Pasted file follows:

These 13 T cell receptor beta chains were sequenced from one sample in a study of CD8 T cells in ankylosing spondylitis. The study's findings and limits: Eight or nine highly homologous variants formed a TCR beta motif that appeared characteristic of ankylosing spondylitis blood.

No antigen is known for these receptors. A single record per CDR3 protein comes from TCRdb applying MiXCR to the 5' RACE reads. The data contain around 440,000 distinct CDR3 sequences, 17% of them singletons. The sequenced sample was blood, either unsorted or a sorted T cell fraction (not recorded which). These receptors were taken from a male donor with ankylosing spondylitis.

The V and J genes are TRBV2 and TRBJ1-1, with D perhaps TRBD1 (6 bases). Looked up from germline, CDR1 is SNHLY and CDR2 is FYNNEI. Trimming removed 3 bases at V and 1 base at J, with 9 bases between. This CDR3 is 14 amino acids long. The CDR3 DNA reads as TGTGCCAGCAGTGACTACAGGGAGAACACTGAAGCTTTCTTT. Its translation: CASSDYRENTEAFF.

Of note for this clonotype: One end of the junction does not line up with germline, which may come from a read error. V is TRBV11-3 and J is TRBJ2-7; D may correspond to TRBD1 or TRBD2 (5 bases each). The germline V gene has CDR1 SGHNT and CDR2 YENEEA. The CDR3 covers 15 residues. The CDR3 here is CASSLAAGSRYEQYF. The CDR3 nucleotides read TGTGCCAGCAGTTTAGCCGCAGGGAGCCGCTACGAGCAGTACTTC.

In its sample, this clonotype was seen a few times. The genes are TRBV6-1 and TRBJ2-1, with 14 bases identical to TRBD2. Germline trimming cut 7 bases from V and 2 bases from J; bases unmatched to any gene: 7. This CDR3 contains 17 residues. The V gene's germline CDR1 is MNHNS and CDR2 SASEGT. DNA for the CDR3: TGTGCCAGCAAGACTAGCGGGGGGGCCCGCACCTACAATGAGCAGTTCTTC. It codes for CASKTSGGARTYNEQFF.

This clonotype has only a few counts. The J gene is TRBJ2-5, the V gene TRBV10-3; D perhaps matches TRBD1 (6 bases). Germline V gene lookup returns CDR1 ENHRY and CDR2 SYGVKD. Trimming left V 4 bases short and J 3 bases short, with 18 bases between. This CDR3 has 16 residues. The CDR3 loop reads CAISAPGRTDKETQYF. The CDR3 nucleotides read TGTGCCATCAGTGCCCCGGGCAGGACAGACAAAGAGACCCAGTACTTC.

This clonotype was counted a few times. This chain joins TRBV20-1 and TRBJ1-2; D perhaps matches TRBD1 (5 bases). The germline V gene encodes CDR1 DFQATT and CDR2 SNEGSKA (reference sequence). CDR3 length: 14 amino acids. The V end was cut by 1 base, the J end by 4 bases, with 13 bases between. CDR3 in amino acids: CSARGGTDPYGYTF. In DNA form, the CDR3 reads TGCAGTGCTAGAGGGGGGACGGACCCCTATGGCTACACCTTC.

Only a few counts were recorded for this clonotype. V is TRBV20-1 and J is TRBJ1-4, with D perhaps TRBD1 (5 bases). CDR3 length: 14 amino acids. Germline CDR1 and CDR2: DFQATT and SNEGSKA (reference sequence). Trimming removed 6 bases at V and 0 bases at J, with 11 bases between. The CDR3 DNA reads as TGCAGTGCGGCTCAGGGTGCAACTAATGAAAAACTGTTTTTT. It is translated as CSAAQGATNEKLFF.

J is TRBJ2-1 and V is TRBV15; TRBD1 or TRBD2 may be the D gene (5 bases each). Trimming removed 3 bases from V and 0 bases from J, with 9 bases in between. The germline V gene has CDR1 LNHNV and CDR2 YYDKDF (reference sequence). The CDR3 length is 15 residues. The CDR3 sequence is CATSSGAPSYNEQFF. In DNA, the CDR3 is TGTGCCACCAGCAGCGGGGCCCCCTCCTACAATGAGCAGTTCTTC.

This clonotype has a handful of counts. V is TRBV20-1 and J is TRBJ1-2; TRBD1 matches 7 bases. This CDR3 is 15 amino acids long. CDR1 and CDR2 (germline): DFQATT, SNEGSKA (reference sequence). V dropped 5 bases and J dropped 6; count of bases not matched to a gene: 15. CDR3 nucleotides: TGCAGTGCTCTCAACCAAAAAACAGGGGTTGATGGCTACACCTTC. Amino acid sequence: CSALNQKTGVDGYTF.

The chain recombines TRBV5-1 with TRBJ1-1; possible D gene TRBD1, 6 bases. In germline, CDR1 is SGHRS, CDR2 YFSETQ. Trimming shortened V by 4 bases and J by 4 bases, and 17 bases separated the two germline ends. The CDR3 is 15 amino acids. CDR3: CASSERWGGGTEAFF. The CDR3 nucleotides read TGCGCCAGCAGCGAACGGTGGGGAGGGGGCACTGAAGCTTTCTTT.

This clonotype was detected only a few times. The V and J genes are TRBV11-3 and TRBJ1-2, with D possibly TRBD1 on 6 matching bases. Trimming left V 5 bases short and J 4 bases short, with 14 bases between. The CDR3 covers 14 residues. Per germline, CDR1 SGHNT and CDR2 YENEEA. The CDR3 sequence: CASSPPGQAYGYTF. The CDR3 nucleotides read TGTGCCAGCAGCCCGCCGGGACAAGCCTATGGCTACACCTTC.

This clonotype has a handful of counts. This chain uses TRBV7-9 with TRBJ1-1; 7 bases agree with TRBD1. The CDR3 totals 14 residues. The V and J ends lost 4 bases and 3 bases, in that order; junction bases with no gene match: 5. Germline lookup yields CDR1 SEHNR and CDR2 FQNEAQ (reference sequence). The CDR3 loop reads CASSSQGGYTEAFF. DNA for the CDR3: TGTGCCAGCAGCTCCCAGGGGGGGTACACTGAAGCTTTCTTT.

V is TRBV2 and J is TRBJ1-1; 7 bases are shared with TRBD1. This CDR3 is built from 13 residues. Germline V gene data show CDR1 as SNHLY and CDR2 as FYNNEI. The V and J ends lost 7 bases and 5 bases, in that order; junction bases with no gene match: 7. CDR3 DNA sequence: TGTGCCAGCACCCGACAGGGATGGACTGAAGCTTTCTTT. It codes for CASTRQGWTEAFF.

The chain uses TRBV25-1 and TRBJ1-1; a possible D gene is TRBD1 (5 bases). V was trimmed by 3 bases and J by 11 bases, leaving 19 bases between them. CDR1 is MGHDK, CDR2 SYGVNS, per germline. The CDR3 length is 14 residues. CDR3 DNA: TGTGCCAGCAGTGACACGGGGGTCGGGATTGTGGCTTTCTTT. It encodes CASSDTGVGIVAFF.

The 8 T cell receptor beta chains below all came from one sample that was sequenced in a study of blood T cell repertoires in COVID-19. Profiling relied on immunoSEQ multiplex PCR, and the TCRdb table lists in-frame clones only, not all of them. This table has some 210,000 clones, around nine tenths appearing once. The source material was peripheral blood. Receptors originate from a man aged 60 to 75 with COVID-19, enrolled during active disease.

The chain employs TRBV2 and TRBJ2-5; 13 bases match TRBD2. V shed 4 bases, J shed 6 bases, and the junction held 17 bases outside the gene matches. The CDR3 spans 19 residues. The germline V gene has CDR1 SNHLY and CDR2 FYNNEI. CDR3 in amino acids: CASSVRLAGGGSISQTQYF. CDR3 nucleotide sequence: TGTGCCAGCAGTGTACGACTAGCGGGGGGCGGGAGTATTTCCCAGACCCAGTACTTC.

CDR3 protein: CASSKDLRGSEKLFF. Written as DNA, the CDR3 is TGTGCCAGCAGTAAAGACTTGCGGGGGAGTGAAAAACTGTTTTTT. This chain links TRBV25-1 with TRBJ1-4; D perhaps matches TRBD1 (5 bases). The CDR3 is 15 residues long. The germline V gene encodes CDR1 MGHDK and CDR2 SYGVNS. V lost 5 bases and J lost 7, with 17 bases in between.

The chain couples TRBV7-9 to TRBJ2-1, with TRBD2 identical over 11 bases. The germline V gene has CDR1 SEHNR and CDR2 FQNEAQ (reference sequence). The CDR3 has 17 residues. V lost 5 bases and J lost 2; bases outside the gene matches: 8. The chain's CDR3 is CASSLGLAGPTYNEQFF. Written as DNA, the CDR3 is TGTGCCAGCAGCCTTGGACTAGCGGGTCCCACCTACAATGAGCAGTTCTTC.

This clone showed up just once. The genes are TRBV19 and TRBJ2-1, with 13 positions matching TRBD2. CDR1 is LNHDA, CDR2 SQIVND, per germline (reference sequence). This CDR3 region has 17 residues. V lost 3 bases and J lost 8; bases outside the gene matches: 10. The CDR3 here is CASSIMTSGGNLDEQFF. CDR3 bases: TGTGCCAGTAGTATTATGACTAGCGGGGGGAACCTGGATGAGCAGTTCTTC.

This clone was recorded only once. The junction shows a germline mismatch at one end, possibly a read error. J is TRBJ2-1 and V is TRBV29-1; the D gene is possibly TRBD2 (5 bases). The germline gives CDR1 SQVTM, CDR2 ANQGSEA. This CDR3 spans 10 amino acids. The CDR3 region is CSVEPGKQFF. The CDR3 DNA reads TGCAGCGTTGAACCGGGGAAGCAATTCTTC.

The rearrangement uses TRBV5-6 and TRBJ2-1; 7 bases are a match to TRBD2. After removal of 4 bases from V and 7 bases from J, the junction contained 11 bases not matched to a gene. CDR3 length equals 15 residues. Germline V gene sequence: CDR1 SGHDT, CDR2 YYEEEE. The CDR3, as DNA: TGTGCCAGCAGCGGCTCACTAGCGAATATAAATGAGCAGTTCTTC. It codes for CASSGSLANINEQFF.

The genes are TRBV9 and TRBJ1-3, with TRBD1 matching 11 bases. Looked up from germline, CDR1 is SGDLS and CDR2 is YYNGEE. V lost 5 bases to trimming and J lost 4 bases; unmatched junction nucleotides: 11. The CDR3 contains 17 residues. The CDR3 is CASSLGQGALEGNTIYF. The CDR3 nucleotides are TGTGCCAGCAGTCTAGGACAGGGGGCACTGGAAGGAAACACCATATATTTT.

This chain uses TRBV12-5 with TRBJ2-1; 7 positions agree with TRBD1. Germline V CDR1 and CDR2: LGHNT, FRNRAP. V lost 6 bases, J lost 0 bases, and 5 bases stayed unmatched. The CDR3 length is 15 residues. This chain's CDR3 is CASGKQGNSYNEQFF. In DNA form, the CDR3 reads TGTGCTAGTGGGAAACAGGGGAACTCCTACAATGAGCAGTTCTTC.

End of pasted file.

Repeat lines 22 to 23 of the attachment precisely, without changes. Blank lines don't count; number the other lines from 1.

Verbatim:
The rearrangement uses TRBV5-6 and TRBJ2-1; 7 bases are a match to TRBD2. After removal of 4 bases from V and 7 bases from J, the junction contained 11 bases not matched to a gene. CDR3 length equals 15 residues. Germline V gene sequence: CDR1 SGHDT, CDR2 YYEEEE. The CDR3, as DNA: TGTGCCAGCAGCGGCTCACTAGCGAATATAAATGAGCAGTTCTTC. It codes for CASSGSLANINEQFF.

The genes are TRBV9 and TRBJ1-3, with TRBD1 matching 11 bases. Looked up from germline, CDR1 is SGDLS and CDR2 is YYNGEE. V lost 5 bases to trimming and J lost 4 bases; unmatched junction nucleotides: 11. The CDR3 contains 17 residues. The CDR3 is CASSLGQGALEGNTIYF. The CDR3 nucleotides are TGTGCCAGCAGTCTAGGACAGGGGGCACTGGAAGGAAACACCATATATTTT.